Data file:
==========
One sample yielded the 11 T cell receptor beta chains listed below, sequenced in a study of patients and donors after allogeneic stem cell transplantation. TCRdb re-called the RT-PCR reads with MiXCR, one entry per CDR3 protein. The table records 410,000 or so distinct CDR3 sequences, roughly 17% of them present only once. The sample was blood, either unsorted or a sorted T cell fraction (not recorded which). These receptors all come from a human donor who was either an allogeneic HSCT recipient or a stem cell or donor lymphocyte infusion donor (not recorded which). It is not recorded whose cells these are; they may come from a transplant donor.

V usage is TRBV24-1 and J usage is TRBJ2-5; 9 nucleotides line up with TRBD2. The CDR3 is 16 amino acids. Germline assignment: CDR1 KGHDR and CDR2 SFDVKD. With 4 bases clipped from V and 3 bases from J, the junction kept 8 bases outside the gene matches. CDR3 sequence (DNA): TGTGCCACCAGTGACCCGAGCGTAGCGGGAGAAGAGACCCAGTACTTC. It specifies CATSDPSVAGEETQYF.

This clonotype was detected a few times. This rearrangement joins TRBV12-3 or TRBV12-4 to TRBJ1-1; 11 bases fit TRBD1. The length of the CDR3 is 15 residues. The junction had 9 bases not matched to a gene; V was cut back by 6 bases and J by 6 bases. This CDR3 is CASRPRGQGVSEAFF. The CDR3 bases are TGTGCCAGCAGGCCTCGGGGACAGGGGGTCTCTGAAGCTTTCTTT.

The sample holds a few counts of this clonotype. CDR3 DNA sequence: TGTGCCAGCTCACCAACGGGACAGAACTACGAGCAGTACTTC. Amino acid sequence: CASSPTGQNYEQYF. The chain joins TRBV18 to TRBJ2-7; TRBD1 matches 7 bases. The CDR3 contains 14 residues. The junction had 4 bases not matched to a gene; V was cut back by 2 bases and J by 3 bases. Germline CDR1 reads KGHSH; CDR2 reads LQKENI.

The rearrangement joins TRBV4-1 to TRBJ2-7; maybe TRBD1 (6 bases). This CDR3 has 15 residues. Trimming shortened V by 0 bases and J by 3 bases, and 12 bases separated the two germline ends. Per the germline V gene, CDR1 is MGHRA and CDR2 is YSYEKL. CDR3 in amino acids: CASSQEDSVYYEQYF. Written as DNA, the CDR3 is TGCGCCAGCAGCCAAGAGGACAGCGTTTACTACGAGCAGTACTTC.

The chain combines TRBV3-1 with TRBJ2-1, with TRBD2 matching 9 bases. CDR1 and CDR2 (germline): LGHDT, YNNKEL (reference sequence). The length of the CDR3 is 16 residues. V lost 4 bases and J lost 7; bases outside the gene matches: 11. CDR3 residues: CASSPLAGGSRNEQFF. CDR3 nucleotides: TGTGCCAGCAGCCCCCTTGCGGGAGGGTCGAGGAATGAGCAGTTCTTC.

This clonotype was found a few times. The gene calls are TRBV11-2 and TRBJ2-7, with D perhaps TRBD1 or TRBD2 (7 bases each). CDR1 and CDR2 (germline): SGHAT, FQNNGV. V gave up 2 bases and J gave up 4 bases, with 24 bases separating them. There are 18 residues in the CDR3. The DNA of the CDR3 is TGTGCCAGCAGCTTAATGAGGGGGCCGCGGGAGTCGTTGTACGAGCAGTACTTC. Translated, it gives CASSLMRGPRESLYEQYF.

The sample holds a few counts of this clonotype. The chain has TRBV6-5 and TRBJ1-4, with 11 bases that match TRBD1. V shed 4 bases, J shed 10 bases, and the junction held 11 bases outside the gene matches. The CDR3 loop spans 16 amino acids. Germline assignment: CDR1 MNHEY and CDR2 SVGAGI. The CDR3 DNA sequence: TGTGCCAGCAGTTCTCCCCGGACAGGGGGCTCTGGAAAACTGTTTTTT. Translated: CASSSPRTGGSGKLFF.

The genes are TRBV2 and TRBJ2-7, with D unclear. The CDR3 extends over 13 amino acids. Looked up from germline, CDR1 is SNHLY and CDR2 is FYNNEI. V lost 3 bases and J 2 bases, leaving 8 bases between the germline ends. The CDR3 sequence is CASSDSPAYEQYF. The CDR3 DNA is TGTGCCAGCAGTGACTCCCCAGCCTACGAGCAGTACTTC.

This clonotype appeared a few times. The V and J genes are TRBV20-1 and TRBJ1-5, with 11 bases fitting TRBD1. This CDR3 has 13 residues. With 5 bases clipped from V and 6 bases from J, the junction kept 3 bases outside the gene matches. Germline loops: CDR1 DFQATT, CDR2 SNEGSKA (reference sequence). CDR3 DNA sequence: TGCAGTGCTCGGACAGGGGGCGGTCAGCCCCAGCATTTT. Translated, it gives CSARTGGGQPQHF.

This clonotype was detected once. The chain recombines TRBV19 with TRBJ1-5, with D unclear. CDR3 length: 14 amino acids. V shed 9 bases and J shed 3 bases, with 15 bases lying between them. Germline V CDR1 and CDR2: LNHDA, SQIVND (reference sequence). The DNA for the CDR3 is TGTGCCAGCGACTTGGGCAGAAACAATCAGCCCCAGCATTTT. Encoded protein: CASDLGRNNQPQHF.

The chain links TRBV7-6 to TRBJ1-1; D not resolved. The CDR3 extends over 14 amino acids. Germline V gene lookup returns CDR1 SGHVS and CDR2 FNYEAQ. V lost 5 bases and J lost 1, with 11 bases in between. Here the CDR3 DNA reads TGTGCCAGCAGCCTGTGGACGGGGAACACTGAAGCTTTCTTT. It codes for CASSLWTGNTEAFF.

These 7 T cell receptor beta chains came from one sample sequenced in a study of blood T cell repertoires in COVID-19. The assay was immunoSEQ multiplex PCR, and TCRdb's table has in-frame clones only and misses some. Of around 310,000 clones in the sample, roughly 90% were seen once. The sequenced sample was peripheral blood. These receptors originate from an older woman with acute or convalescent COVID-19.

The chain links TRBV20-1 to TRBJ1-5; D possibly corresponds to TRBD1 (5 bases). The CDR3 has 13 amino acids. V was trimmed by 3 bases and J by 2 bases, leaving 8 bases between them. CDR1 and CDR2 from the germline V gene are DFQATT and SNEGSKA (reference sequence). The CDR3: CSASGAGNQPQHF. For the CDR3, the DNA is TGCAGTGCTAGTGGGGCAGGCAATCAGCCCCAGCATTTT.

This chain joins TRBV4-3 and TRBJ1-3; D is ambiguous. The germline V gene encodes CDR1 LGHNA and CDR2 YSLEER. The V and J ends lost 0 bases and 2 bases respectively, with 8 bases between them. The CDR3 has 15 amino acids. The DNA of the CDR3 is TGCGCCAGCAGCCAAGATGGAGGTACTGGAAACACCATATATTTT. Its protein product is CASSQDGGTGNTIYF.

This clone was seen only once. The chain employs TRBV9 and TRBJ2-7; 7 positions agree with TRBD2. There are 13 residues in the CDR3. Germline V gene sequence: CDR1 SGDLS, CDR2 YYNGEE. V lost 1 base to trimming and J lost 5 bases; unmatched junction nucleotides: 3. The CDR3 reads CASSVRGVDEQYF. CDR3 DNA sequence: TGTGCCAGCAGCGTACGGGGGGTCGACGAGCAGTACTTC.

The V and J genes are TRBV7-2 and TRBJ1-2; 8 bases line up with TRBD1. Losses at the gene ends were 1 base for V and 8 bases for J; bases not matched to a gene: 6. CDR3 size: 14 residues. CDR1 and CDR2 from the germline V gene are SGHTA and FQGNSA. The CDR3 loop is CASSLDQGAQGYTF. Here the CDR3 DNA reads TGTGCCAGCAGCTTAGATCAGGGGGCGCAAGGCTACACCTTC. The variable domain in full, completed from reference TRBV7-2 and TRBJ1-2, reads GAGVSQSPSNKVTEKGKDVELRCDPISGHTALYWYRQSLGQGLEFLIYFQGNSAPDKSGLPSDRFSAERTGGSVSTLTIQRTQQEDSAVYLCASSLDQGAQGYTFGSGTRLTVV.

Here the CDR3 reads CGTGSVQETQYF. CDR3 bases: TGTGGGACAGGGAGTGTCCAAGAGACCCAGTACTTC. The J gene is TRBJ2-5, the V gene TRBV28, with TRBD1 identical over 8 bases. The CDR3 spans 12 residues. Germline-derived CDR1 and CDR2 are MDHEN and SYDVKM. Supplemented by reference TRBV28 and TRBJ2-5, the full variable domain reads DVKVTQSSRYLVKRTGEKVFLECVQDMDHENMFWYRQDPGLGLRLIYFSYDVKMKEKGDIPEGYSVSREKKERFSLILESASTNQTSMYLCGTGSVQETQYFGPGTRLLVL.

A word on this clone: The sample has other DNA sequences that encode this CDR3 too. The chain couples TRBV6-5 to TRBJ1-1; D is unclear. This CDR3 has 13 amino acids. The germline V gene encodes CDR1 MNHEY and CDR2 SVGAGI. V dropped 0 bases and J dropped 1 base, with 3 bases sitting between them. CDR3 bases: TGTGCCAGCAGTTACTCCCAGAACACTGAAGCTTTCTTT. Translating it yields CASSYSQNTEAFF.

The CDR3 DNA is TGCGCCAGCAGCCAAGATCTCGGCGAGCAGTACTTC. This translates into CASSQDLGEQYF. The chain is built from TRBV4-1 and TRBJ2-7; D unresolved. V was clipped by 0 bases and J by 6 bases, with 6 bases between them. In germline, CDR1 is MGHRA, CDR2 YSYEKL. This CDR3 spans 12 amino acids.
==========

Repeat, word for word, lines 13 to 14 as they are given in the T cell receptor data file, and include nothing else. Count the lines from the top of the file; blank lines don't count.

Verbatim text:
These 7 T cell receptor beta chains came from one sample sequenced in a study of blood T cell repertoires in COVID-19. The assay was immunoSEQ multiplex PCR, and TCRdb's table has in-frame clones only and misses some. Of around 310,000 clones in the sample, roughly 90% were seen once. The sequenced sample was peripheral blood. These receptors originate from an older woman with acute or convalescent COVID-19.

The chain links TRBV20-1 to TRBJ1-5; D possibly corresponds to TRBD1 (5 bases). The CDR3 has 13 amino acids. V was trimmed by 3 bases and J by 2 bases, leaving 8 bases between them. CDR1 and CDR2 from the germline V gene are DFQATT and SNEGSKA (reference sequence). The CDR3: CSASGAGNQPQHF. For the CDR3, the DNA is TGCAGTGCTAGTGGGGCAGGCAATCAGCCCCAGCATTTT.